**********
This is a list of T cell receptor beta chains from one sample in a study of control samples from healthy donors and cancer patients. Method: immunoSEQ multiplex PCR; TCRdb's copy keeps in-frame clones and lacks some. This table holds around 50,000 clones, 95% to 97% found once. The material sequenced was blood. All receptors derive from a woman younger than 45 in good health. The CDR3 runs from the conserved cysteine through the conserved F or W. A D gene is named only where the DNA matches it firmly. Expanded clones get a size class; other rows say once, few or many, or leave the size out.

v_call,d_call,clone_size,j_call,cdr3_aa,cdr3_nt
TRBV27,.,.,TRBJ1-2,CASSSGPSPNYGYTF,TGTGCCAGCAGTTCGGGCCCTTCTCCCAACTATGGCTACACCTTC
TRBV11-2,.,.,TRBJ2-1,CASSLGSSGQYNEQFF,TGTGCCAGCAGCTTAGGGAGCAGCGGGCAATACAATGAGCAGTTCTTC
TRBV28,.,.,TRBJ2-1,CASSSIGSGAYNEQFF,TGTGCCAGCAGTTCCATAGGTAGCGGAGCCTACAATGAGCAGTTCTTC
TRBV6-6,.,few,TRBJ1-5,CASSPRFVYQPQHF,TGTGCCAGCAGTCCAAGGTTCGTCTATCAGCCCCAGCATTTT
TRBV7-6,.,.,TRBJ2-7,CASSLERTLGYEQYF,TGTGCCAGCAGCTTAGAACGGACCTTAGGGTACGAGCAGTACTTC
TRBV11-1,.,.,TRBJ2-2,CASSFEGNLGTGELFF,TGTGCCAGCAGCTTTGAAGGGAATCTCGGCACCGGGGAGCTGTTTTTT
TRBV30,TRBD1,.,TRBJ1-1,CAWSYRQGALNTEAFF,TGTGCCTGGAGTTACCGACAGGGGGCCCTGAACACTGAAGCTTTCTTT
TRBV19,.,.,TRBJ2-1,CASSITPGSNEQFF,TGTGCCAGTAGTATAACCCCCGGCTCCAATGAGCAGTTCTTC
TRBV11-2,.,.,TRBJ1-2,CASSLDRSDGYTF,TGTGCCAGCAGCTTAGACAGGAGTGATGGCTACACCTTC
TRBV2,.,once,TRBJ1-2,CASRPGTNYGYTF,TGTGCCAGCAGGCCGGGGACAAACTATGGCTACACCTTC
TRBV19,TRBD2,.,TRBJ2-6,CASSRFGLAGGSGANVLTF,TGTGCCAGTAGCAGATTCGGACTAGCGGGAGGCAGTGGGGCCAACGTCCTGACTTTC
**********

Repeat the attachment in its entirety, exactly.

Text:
This is a list of T cell receptor beta chains from one sample in a study of control samples from healthy donors and cancer patients. Method: immunoSEQ multiplex PCR; TCRdb's copy keeps in-frame clones and lacks some. This table holds around 50,000 clones, 95% to 97% found once. The material sequenced was blood. All receptors derive from a woman younger than 45 in good health. The CDR3 runs from the conserved cysteine through the conserved F or W. A D gene is named only where the DNA matches it firmly. Expanded clones get a size class; other rows say once, few or many, or leave the size out.

v_call,d_call,clone_size,j_call,cdr3_aa,cdr3_nt
TRBV27,.,.,TRBJ1-2,CASSSGPSPNYGYTF,TGTGCCAGCAGTTCGGGCCCTTCTCCCAACTATGGCTACACCTTC
TRBV11-2,.,.,TRBJ2-1,CASSLGSSGQYNEQFF,TGTGCCAGCAGCTTAGGGAGCAGCGGGCAATACAATGAGCAGTTCTTC
TRBV28,.,.,TRBJ2-1,CASSSIGSGAYNEQFF,TGTGCCAGCAGTTCCATAGGTAGCGGAGCCTACAATGAGCAGTTCTTC
TRBV6-6,.,few,TRBJ1-5,CASSPRFVYQPQHF,TGTGCCAGCAGTCCAAGGTTCGTCTATCAGCCCCAGCATTTT
TRBV7-6,.,.,TRBJ2-7,CASSLERTLGYEQYF,TGTGCCAGCAGCTTAGAACGGACCTTAGGGTACGAGCAGTACTTC
TRBV11-1,.,.,TRBJ2-2,CASSFEGNLGTGELFF,TGTGCCAGCAGCTTTGAAGGGAATCTCGGCACCGGGGAGCTGTTTTTT
TRBV30,TRBD1,.,TRBJ1-1,CAWSYRQGALNTEAFF,TGTGCCTGGAGTTACCGACAGGGGGCCCTGAACACTGAAGCTTTCTTT
TRBV19,.,.,TRBJ2-1,CASSITPGSNEQFF,TGTGCCAGTAGTATAACCCCCGGCTCCAATGAGCAGTTCTTC
TRBV11-2,.,.,TRBJ1-2,CASSLDRSDGYTF,TGTGCCAGCAGCTTAGACAGGAGTGATGGCTACACCTTC
TRBV2,.,once,TRBJ1-2,CASRPGTNYGYTF,TGTGCCAGCAGGCCGGGGACAAACTATGGCTACACCTTC
TRBV19,TRBD2,.,TRBJ2-6,CASSRFGLAGGSGANVLTF,TGTGCCAGTAGCAGATTCGGACTAGCGGGAGGCAGTGGGGCCAACGTCCTGACTTTC